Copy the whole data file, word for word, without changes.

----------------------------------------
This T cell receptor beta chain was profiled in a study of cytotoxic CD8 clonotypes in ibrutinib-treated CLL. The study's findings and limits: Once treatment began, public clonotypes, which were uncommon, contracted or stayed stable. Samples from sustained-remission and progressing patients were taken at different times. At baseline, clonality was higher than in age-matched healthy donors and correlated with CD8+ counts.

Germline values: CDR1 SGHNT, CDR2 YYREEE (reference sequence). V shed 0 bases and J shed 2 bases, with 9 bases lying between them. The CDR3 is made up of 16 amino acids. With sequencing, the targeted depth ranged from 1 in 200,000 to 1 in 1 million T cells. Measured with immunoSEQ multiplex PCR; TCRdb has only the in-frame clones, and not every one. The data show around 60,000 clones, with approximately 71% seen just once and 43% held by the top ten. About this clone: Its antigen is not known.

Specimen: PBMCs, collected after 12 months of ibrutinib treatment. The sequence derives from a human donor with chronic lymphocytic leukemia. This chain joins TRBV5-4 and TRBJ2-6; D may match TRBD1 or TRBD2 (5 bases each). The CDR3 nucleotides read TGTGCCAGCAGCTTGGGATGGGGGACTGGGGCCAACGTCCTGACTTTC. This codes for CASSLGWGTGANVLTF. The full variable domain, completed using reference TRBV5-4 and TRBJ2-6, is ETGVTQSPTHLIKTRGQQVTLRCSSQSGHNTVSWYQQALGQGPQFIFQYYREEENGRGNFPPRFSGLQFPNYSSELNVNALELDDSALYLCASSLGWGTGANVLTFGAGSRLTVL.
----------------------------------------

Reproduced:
This T cell receptor beta chain was profiled in a study of cytotoxic CD8 clonotypes in ibrutinib-treated CLL. The study's findings and limits: Once treatment began, public clonotypes, which were uncommon, contracted or stayed stable. Samples from sustained-remission and progressing patients were taken at different times. At baseline, clonality was higher than in age-matched healthy donors and correlated with CD8+ counts.

Germline values: CDR1 SGHNT, CDR2 YYREEE (reference sequence). V shed 0 bases and J shed 2 bases, with 9 bases lying between them. The CDR3 is made up of 16 amino acids. With sequencing, the targeted depth ranged from 1 in 200,000 to 1 in 1 million T cells. Measured with immunoSEQ multiplex PCR; TCRdb has only the in-frame clones, and not every one. The data show around 60,000 clones, with approximately 71% seen just once and 43% held by the top ten. About this clone: Its antigen is not known.

Specimen: PBMCs, collected after 12 months of ibrutinib treatment. The sequence derives from a human donor with chronic lymphocytic leukemia. This chain joins TRBV5-4 and TRBJ2-6; D may match TRBD1 or TRBD2 (5 bases each). The CDR3 nucleotides read TGTGCCAGCAGCTTGGGATGGGGGACTGGGGCCAACGTCCTGACTTTC. This codes for CASSLGWGTGANVLTF. The full variable domain, completed using reference TRBV5-4 and TRBJ2-6, is ETGVTQSPTHLIKTRGQQVTLRCSSQSGHNTVSWYQQALGQGPQFIFQYYREEENGRGNFPPRFSGLQFPNYSSELNVNALELDDSALYLCASSLGWGTGANVLTFGAGSRLTVL.